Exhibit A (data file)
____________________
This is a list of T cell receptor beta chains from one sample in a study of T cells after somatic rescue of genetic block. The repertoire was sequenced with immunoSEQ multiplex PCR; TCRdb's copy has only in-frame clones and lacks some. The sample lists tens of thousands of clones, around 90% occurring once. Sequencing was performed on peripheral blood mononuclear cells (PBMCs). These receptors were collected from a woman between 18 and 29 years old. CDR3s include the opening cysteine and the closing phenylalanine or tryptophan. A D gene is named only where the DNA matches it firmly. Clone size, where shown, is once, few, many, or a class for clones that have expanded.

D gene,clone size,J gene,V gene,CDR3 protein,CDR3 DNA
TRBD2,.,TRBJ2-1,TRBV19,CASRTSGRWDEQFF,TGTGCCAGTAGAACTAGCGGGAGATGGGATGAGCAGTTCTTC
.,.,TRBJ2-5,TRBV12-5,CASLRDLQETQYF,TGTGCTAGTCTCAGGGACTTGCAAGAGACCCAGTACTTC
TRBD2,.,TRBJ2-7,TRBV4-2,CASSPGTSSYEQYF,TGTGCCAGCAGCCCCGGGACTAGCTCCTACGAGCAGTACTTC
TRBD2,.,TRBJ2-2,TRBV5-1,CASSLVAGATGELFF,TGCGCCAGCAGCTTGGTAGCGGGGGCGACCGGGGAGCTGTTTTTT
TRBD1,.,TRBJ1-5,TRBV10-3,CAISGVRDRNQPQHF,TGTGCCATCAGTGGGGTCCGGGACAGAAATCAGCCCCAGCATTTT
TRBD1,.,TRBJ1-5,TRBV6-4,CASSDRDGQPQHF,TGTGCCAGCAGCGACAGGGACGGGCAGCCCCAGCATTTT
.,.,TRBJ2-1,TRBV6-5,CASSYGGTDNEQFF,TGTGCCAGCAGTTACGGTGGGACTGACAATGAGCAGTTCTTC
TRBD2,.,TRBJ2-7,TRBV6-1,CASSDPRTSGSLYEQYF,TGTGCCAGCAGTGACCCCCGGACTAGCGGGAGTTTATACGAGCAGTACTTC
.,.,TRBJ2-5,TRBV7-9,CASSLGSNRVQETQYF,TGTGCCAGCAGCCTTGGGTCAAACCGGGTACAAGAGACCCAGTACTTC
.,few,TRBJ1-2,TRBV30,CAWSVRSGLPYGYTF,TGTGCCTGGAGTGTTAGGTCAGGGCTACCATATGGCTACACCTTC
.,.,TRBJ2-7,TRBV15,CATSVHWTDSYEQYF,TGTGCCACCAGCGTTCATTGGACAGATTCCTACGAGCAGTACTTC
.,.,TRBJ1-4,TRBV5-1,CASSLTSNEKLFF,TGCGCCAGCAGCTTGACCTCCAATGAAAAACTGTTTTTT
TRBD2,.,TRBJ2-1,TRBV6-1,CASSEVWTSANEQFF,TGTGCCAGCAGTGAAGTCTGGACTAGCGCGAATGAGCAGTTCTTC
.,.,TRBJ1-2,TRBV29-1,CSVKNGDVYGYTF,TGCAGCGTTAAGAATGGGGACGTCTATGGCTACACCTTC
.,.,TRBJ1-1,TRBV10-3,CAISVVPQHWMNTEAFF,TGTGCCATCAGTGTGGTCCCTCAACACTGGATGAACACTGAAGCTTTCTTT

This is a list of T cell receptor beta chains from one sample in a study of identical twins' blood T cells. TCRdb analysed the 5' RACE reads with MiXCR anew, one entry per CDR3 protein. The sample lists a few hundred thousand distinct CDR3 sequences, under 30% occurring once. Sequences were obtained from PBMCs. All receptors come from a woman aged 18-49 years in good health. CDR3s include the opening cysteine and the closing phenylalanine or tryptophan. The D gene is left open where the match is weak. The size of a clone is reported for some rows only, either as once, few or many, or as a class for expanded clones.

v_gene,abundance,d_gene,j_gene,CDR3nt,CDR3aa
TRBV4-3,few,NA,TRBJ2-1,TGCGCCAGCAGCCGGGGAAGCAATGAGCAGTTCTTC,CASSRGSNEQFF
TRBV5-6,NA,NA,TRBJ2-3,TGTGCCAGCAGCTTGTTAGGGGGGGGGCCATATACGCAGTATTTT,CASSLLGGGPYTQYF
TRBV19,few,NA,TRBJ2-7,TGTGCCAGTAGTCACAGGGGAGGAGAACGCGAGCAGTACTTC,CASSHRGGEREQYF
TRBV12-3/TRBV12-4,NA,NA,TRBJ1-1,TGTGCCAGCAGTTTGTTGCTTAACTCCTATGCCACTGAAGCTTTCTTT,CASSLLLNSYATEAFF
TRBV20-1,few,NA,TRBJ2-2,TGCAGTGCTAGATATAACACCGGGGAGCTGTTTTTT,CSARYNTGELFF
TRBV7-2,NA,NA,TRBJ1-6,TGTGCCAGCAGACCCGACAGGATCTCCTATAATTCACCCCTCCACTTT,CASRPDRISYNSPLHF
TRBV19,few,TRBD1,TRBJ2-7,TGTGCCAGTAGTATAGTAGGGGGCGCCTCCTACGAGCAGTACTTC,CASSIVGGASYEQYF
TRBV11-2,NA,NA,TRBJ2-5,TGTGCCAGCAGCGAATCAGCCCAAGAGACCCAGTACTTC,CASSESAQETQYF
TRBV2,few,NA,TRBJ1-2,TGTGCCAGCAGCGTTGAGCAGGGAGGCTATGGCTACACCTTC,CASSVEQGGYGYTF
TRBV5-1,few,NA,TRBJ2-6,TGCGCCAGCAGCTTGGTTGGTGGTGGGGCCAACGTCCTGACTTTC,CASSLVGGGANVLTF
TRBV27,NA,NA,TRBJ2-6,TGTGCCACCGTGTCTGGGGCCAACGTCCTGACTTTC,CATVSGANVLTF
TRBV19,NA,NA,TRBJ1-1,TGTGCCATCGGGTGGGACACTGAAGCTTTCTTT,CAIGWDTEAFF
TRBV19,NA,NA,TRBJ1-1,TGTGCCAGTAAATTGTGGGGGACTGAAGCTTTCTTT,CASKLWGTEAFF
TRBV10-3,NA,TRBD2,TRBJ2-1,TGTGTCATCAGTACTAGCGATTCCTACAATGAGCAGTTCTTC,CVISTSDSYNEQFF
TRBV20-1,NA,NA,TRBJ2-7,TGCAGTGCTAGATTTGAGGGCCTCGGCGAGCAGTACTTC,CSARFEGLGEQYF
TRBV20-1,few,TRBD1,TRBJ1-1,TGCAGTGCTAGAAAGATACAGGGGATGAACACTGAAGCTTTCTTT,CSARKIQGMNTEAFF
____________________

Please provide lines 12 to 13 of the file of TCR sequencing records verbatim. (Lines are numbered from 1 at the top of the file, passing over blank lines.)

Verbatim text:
.,few,TRBJ1-2,TRBV30,CAWSVRSGLPYGYTF,TGTGCCTGGAGTGTTAGGTCAGGGCTACCATATGGCTACACCTTC
.,.,TRBJ2-7,TRBV15,CATSVHWTDSYEQYF,TGTGCCACCAGCGTTCATTGGACAGATTCCTACGAGCAGTACTTC